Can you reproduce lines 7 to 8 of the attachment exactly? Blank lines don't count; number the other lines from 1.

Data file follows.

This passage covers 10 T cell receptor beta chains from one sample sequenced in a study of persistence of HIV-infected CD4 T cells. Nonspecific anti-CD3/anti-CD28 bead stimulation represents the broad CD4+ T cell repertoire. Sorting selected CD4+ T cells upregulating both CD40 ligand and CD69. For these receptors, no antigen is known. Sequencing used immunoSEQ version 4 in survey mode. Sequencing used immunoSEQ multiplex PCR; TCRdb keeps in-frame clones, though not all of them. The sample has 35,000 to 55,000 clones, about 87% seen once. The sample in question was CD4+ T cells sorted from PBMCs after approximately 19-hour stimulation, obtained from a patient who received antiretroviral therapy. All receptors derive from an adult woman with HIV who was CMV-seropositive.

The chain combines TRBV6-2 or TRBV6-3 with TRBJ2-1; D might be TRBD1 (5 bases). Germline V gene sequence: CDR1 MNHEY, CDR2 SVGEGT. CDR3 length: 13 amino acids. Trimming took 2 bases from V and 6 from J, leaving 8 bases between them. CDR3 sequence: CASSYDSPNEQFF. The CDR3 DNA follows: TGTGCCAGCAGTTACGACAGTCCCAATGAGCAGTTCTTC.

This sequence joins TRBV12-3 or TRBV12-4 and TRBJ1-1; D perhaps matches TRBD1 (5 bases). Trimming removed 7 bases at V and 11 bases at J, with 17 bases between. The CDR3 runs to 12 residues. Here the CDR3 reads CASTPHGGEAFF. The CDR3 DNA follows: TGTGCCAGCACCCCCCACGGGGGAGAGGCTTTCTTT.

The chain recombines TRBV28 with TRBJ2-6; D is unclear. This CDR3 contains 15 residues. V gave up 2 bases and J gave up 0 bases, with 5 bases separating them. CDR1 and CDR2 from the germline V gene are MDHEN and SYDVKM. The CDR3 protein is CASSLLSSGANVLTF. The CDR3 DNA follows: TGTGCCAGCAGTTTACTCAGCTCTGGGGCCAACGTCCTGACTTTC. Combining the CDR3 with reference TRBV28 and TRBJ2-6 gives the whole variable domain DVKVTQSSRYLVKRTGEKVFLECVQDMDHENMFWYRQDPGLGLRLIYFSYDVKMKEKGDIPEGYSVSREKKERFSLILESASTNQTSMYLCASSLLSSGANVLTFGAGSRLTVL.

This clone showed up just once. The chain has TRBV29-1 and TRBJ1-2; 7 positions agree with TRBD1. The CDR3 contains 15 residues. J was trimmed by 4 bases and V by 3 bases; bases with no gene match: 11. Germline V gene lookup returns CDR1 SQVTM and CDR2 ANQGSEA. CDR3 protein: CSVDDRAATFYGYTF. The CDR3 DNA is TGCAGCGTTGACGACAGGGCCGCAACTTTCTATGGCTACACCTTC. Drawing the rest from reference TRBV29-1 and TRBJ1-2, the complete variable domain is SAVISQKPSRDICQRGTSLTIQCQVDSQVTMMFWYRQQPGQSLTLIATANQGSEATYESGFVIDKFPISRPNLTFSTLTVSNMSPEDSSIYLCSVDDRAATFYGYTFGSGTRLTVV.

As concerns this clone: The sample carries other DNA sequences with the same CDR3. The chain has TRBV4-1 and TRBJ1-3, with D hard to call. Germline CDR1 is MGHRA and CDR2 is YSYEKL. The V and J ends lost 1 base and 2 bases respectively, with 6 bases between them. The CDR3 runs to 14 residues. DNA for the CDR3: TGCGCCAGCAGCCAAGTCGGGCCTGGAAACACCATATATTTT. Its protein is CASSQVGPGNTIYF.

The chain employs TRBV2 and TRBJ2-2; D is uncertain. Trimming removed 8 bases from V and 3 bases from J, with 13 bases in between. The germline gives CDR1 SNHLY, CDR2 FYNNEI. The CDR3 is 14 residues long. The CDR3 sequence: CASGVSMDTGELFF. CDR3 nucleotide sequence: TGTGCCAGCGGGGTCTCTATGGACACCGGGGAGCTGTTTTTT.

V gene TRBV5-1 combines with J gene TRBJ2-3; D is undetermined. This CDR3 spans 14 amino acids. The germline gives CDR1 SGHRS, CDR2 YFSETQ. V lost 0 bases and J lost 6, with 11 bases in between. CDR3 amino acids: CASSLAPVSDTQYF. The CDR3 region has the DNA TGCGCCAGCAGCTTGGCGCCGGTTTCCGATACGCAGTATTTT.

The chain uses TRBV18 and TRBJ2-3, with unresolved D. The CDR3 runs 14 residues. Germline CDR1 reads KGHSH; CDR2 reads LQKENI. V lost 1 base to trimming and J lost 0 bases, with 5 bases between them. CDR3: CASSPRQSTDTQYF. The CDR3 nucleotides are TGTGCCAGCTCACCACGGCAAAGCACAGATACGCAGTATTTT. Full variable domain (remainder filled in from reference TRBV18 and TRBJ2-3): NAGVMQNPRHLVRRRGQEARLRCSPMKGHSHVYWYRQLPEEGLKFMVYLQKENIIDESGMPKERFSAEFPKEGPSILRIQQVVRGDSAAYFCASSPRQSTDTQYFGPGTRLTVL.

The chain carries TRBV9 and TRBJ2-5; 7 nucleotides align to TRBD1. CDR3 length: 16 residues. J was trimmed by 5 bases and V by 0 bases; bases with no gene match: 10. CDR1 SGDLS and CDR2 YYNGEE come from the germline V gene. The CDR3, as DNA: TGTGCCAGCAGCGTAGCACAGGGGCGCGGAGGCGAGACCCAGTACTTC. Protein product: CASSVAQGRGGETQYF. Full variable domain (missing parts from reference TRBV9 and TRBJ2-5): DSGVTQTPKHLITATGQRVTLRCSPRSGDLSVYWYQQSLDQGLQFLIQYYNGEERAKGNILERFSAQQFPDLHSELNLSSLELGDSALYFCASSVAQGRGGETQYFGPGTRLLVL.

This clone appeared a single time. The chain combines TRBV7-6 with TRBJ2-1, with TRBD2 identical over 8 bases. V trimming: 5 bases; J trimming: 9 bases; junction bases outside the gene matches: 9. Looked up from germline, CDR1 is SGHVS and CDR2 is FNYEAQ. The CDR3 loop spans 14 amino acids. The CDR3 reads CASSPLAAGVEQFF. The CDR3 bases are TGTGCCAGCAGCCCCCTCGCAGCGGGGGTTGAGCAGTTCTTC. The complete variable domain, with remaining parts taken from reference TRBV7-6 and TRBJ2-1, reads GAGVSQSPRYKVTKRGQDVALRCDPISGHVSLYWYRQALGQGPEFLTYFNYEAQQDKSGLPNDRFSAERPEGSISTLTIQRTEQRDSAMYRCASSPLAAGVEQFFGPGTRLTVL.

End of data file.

The chain employs TRBV2 and TRBJ2-2; D is uncertain. Trimming removed 8 bases from V and 3 bases from J, with 13 bases in between. The germline gives CDR1 SNHLY, CDR2 FYNNEI. The CDR3 is 14 residues long. The CDR3 sequence: CASGVSMDTGELFF. CDR3 nucleotide sequence: TGTGCCAGCGGGGTCTCTATGGACACCGGGGAGCTGTTTTTT.

V gene TRBV5-1 combines with J gene TRBJ2-3; D is undetermined. This CDR3 spans 14 amino acids. The germline gives CDR1 SGHRS, CDR2 YFSETQ. V lost 0 bases and J lost 6, with 11 bases in between. CDR3 amino acids: CASSLAPVSDTQYF. The CDR3 region has the DNA TGCGCCAGCAGCTTGGCGCCGGTTTCCGATACGCAGTATTTT.